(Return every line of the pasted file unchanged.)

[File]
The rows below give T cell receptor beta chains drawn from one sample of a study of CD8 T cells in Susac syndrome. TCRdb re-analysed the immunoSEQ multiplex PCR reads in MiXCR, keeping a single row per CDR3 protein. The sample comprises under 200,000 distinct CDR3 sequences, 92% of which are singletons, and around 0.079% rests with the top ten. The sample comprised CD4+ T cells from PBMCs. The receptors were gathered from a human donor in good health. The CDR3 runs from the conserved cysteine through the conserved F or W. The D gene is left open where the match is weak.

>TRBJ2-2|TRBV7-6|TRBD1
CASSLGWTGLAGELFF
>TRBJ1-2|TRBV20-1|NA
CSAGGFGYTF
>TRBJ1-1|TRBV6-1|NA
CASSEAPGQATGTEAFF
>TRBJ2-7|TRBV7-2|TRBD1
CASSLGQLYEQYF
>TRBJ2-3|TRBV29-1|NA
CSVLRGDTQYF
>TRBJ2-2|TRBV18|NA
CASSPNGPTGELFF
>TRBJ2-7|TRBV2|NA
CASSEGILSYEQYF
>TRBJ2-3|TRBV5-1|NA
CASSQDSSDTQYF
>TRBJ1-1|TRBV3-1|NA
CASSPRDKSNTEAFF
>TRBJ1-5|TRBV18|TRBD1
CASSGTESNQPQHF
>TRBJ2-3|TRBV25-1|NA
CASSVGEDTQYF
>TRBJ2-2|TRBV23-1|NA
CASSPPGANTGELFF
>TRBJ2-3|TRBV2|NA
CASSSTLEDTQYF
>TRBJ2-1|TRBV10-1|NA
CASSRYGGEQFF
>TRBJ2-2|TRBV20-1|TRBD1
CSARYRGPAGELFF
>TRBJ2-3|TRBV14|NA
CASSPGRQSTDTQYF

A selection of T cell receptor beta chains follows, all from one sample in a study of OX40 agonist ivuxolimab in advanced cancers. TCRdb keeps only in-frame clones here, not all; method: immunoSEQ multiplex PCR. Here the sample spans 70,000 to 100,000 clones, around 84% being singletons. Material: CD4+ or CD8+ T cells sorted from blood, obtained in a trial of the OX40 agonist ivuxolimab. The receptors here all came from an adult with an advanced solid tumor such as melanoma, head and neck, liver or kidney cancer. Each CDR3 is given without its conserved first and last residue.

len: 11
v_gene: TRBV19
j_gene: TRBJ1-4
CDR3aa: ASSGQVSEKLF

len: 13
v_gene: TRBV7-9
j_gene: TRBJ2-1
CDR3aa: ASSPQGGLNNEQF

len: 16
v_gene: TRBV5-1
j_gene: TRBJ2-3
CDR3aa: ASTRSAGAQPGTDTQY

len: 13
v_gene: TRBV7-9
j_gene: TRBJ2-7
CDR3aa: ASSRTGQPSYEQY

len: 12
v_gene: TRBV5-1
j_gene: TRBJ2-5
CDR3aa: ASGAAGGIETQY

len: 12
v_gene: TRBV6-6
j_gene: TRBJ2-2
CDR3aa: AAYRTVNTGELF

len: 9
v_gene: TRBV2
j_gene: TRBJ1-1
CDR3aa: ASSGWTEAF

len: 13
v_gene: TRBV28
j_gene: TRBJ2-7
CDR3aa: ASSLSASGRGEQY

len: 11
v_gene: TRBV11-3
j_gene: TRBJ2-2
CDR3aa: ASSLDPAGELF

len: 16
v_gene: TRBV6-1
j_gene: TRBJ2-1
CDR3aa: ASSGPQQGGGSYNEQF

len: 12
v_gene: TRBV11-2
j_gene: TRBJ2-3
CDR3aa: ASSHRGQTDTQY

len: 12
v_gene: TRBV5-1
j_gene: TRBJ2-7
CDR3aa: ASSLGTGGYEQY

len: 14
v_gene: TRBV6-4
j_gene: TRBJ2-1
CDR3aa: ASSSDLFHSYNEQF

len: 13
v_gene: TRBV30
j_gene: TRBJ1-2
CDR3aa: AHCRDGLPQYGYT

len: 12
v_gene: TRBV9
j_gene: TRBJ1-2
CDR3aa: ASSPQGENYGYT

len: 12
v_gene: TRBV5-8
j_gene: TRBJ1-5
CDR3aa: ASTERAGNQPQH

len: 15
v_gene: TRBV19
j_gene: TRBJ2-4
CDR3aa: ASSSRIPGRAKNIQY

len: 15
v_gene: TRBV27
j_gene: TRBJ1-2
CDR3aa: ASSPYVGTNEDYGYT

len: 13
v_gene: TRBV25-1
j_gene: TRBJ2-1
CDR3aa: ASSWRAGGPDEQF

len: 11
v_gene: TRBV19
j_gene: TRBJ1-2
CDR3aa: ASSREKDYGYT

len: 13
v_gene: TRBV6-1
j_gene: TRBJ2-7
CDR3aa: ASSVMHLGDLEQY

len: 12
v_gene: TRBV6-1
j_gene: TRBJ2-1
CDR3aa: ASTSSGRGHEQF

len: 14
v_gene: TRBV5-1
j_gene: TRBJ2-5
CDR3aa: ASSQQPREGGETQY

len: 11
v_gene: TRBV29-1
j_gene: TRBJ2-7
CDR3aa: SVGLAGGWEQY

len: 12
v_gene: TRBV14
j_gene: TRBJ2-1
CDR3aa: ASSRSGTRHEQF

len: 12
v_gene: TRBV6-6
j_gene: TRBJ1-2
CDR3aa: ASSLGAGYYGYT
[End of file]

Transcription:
The rows below give T cell receptor beta chains drawn from one sample of a study of CD8 T cells in Susac syndrome. TCRdb re-analysed the immunoSEQ multiplex PCR reads in MiXCR, keeping a single row per CDR3 protein. The sample comprises under 200,000 distinct CDR3 sequences, 92% of which are singletons, and around 0.079% rests with the top ten. The sample comprised CD4+ T cells from PBMCs. The receptors were gathered from a human donor in good health. The CDR3 runs from the conserved cysteine through the conserved F or W. The D gene is left open where the match is weak.

>TRBJ2-2|TRBV7-6|TRBD1
CASSLGWTGLAGELFF
>TRBJ1-2|TRBV20-1|NA
CSAGGFGYTF
>TRBJ1-1|TRBV6-1|NA
CASSEAPGQATGTEAFF
>TRBJ2-7|TRBV7-2|TRBD1
CASSLGQLYEQYF
>TRBJ2-3|TRBV29-1|NA
CSVLRGDTQYF
>TRBJ2-2|TRBV18|NA
CASSPNGPTGELFF
>TRBJ2-7|TRBV2|NA
CASSEGILSYEQYF
>TRBJ2-3|TRBV5-1|NA
CASSQDSSDTQYF
>TRBJ1-1|TRBV3-1|NA
CASSPRDKSNTEAFF
>TRBJ1-5|TRBV18|TRBD1
CASSGTESNQPQHF
>TRBJ2-3|TRBV25-1|NA
CASSVGEDTQYF
>TRBJ2-2|TRBV23-1|NA
CASSPPGANTGELFF
>TRBJ2-3|TRBV2|NA
CASSSTLEDTQYF
>TRBJ2-1|TRBV10-1|NA
CASSRYGGEQFF
>TRBJ2-2|TRBV20-1|TRBD1
CSARYRGPAGELFF
>TRBJ2-3|TRBV14|NA
CASSPGRQSTDTQYF

A selection of T cell receptor beta chains follows, all from one sample in a study of OX40 agonist ivuxolimab in advanced cancers. TCRdb keeps only in-frame clones here, not all; method: immunoSEQ multiplex PCR. Here the sample spans 70,000 to 100,000 clones, around 84% being singletons. Material: CD4+ or CD8+ T cells sorted from blood, obtained in a trial of the OX40 agonist ivuxolimab. The receptors here all came from an adult with an advanced solid tumor such as melanoma, head and neck, liver or kidney cancer. Each CDR3 is given without its conserved first and last residue.

len: 11
v_gene: TRBV19
j_gene: TRBJ1-4
CDR3aa: ASSGQVSEKLF

len: 13
v_gene: TRBV7-9
j_gene: TRBJ2-1
CDR3aa: ASSPQGGLNNEQF

len: 16
v_gene: TRBV5-1
j_gene: TRBJ2-3
CDR3aa: ASTRSAGAQPGTDTQY

len: 13
v_gene: TRBV7-9
j_gene: TRBJ2-7
CDR3aa: ASSRTGQPSYEQY

len: 12
v_gene: TRBV5-1
j_gene: TRBJ2-5
CDR3aa: ASGAAGGIETQY

len: 12
v_gene: TRBV6-6
j_gene: TRBJ2-2
CDR3aa: AAYRTVNTGELF

len: 9
v_gene: TRBV2
j_gene: TRBJ1-1
CDR3aa: ASSGWTEAF

len: 13
v_gene: TRBV28
j_gene: TRBJ2-7
CDR3aa: ASSLSASGRGEQY

len: 11
v_gene: TRBV11-3
j_gene: TRBJ2-2
CDR3aa: ASSLDPAGELF

len: 16
v_gene: TRBV6-1
j_gene: TRBJ2-1
CDR3aa: ASSGPQQGGGSYNEQF

len: 12
v_gene: TRBV11-2
j_gene: TRBJ2-3
CDR3aa: ASSHRGQTDTQY

len: 12
v_gene: TRBV5-1
j_gene: TRBJ2-7
CDR3aa: ASSLGTGGYEQY

len: 14
v_gene: TRBV6-4
j_gene: TRBJ2-1
CDR3aa: ASSSDLFHSYNEQF

len: 13
v_gene: TRBV30
j_gene: TRBJ1-2
CDR3aa: AHCRDGLPQYGYT

len: 12
v_gene: TRBV9
j_gene: TRBJ1-2
CDR3aa: ASSPQGENYGYT

len: 12
v_gene: TRBV5-8
j_gene: TRBJ1-5
CDR3aa: ASTERAGNQPQH

len: 15
v_gene: TRBV19
j_gene: TRBJ2-4
CDR3aa: ASSSRIPGRAKNIQY

len: 15
v_gene: TRBV27
j_gene: TRBJ1-2
CDR3aa: ASSPYVGTNEDYGYT

len: 13
v_gene: TRBV25-1
j_gene: TRBJ2-1
CDR3aa: ASSWRAGGPDEQF

len: 11
v_gene: TRBV19
j_gene: TRBJ1-2
CDR3aa: ASSREKDYGYT

len: 13
v_gene: TRBV6-1
j_gene: TRBJ2-7
CDR3aa: ASSVMHLGDLEQY

len: 12
v_gene: TRBV6-1
j_gene: TRBJ2-1
CDR3aa: ASTSSGRGHEQF

len: 14
v_gene: TRBV5-1
j_gene: TRBJ2-5
CDR3aa: ASSQQPREGGETQY

len: 11
v_gene: TRBV29-1
j_gene: TRBJ2-7
CDR3aa: SVGLAGGWEQY

len: 12
v_gene: TRBV14
j_gene: TRBJ2-1
CDR3aa: ASSRSGTRHEQF

len: 12
v_gene: TRBV6-6
j_gene: TRBJ1-2
CDR3aa: ASSLGAGYYGYT